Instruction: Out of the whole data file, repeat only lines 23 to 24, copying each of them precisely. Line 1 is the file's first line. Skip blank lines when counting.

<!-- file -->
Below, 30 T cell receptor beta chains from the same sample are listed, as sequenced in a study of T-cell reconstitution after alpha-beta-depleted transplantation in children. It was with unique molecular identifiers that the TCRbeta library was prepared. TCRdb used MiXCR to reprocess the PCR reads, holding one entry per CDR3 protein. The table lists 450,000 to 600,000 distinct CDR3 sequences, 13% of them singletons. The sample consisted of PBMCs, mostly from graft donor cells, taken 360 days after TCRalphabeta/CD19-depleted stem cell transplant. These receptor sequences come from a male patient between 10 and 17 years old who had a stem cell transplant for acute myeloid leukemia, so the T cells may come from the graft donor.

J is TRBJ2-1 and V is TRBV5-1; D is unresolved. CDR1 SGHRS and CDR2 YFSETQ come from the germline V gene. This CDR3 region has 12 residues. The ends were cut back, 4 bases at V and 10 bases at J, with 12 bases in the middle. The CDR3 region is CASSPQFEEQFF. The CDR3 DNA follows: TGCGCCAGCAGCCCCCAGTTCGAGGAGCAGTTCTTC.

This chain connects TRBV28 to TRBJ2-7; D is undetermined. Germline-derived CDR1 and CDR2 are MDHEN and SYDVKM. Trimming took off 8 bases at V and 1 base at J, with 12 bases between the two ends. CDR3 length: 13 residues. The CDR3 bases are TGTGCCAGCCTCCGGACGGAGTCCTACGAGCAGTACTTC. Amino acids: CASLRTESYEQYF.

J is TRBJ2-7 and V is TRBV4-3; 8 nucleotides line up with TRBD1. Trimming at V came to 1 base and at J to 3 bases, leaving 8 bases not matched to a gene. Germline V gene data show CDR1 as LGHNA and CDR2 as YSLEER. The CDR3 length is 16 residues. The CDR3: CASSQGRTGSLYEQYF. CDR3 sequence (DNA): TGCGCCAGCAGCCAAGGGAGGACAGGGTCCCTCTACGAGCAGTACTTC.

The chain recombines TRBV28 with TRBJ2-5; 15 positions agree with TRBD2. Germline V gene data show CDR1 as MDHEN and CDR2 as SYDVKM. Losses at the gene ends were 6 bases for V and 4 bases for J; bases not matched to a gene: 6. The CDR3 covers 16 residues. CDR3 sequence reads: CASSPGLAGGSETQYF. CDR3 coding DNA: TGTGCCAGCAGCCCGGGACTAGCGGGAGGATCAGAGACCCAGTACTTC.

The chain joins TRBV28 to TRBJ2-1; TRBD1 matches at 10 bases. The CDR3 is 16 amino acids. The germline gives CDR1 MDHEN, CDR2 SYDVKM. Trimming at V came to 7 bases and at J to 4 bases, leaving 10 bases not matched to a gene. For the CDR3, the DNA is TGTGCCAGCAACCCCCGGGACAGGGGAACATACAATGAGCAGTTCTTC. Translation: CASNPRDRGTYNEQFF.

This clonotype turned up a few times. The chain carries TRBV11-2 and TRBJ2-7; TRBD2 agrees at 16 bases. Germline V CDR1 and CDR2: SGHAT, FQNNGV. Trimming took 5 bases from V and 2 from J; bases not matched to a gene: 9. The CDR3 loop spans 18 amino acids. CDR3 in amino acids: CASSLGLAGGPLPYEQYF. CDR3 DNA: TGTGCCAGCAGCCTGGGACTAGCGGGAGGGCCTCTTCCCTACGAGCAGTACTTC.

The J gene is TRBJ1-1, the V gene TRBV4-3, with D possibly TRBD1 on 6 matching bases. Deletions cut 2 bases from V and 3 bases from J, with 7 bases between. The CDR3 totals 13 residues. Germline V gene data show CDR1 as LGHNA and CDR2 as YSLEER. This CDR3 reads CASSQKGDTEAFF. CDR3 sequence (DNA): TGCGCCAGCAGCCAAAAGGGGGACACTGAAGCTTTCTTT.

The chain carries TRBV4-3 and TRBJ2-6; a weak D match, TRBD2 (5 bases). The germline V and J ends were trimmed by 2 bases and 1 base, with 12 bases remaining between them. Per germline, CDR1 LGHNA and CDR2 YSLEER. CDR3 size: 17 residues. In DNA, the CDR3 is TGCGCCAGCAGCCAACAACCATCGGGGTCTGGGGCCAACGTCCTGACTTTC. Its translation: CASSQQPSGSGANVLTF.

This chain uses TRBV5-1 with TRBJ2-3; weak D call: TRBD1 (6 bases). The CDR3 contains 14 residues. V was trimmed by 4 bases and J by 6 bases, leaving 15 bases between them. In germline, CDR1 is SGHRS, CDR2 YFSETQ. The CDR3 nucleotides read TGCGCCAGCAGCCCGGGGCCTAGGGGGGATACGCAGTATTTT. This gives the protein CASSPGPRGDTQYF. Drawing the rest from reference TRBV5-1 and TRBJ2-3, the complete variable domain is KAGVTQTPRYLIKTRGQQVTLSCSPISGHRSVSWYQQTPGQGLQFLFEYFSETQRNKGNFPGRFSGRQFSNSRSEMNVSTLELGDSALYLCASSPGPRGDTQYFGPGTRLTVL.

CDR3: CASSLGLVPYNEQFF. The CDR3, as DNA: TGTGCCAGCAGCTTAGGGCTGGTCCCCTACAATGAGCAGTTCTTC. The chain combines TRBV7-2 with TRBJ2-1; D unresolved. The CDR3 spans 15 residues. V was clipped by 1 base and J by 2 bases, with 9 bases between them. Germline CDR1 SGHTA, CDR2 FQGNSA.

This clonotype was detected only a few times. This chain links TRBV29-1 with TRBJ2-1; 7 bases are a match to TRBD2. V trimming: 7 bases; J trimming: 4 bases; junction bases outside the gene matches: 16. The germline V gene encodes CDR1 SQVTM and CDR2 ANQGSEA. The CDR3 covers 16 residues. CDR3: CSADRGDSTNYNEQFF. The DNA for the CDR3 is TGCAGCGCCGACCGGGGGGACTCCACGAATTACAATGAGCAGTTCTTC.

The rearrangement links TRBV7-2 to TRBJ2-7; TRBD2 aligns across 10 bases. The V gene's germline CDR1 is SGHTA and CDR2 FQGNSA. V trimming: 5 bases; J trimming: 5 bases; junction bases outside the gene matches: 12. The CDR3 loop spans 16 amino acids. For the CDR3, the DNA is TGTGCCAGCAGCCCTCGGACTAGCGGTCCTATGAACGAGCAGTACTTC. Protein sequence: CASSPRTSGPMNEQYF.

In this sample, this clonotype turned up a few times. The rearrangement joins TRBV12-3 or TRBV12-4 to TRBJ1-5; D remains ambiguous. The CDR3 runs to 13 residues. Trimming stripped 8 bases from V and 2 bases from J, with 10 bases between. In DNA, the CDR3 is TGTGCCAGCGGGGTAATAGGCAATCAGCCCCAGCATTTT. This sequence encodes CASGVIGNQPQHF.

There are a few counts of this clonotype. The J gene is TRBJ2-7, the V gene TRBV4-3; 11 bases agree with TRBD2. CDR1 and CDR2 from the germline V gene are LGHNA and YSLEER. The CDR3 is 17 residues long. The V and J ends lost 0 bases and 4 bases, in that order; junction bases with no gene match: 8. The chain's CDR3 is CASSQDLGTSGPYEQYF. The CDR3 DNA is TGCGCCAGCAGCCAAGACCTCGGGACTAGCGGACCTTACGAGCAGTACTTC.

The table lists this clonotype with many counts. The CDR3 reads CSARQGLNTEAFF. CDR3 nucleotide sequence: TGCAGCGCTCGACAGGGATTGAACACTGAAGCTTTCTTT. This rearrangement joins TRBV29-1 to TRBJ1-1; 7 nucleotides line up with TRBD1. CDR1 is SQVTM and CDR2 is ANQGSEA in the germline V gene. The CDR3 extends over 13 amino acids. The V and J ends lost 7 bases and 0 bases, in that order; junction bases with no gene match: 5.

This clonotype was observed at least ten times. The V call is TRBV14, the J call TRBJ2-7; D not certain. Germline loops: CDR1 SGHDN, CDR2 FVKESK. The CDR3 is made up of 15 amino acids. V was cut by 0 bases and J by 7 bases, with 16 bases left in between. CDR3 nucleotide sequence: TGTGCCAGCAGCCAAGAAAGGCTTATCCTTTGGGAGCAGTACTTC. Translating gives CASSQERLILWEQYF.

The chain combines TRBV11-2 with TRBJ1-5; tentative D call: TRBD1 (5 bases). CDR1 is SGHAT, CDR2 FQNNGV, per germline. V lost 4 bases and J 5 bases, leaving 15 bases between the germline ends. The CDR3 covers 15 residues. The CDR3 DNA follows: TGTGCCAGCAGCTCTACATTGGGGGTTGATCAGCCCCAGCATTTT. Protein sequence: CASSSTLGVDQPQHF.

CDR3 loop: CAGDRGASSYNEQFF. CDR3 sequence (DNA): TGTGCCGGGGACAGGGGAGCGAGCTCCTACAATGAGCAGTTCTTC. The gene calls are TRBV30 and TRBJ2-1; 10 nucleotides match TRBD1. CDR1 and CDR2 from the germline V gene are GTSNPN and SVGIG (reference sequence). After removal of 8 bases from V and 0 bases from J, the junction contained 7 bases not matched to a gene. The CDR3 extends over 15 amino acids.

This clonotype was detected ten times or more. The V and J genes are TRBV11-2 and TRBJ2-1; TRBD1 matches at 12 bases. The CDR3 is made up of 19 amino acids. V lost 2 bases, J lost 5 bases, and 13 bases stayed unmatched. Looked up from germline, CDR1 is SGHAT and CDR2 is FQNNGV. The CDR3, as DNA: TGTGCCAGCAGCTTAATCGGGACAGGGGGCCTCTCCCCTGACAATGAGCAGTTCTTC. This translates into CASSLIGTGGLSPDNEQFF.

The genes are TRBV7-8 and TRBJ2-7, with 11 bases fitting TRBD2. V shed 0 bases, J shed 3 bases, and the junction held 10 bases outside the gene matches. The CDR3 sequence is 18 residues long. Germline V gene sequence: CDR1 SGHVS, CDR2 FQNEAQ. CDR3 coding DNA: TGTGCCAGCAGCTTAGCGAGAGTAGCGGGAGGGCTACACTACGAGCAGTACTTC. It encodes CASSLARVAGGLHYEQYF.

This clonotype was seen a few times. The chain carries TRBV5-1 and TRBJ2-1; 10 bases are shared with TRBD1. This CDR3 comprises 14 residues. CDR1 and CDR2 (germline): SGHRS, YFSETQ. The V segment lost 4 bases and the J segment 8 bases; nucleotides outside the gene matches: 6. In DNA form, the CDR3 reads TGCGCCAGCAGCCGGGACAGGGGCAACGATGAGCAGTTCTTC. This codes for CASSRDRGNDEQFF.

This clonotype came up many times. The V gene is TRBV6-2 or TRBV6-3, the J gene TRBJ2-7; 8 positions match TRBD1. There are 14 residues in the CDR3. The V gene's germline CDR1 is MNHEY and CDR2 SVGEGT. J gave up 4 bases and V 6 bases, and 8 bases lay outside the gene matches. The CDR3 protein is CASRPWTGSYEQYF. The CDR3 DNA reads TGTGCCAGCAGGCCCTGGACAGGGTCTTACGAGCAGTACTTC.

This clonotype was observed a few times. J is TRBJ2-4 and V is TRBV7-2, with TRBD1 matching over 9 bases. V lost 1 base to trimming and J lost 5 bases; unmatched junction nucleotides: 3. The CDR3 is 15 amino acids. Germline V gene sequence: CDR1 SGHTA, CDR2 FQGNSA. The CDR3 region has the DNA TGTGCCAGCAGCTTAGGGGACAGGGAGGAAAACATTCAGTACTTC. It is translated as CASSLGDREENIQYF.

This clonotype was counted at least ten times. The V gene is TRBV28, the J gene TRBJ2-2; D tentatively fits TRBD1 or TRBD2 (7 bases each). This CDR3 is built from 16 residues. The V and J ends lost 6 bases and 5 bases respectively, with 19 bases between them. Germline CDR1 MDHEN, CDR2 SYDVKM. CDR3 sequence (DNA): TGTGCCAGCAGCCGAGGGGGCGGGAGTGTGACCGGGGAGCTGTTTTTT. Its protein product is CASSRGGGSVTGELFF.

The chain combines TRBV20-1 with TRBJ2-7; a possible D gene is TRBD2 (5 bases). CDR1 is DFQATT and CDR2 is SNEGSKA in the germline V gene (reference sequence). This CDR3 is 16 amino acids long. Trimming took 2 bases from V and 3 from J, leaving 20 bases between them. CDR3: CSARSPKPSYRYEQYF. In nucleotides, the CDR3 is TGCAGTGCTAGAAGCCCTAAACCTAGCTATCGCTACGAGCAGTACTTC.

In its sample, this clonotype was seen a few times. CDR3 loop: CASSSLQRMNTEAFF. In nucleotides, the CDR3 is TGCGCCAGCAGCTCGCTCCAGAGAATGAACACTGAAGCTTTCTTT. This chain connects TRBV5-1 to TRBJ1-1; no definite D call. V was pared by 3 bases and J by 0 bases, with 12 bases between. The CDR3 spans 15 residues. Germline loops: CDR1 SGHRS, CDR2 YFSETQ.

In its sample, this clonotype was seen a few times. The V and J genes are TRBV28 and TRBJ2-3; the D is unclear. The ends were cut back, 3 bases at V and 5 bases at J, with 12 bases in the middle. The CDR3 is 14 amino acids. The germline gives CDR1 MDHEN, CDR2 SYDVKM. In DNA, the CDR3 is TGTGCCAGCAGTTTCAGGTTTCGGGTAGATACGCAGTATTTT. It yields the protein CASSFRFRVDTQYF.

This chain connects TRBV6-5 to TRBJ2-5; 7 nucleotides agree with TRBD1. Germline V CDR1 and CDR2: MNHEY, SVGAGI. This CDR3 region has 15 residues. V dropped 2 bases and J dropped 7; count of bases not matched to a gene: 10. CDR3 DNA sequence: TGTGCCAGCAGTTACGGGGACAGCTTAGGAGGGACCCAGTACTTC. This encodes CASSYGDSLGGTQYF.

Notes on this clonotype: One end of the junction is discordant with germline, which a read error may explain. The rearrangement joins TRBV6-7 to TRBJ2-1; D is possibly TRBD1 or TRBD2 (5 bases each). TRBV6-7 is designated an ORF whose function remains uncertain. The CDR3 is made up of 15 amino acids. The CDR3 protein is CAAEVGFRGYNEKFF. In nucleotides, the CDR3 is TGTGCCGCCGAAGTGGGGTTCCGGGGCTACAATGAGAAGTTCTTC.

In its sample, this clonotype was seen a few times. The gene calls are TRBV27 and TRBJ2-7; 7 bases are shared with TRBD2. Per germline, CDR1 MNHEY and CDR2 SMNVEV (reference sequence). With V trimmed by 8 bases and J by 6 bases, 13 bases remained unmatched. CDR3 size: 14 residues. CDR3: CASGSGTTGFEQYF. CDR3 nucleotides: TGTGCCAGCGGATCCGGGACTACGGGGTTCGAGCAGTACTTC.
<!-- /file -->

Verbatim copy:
This clonotype came up many times. The V gene is TRBV6-2 or TRBV6-3, the J gene TRBJ2-7; 8 positions match TRBD1. There are 14 residues in the CDR3. The V gene's germline CDR1 is MNHEY and CDR2 SVGEGT. J gave up 4 bases and V 6 bases, and 8 bases lay outside the gene matches. The CDR3 protein is CASRPWTGSYEQYF. The CDR3 DNA reads TGTGCCAGCAGGCCCTGGACAGGGTCTTACGAGCAGTACTTC.

This clonotype was observed a few times. J is TRBJ2-4 and V is TRBV7-2, with TRBD1 matching over 9 bases. V lost 1 base to trimming and J lost 5 bases; unmatched junction nucleotides: 3. The CDR3 is 15 amino acids. Germline V gene sequence: CDR1 SGHTA, CDR2 FQGNSA. The CDR3 region has the DNA TGTGCCAGCAGCTTAGGGGACAGGGAGGAAAACATTCAGTACTTC. It is translated as CASSLGDREENIQYF.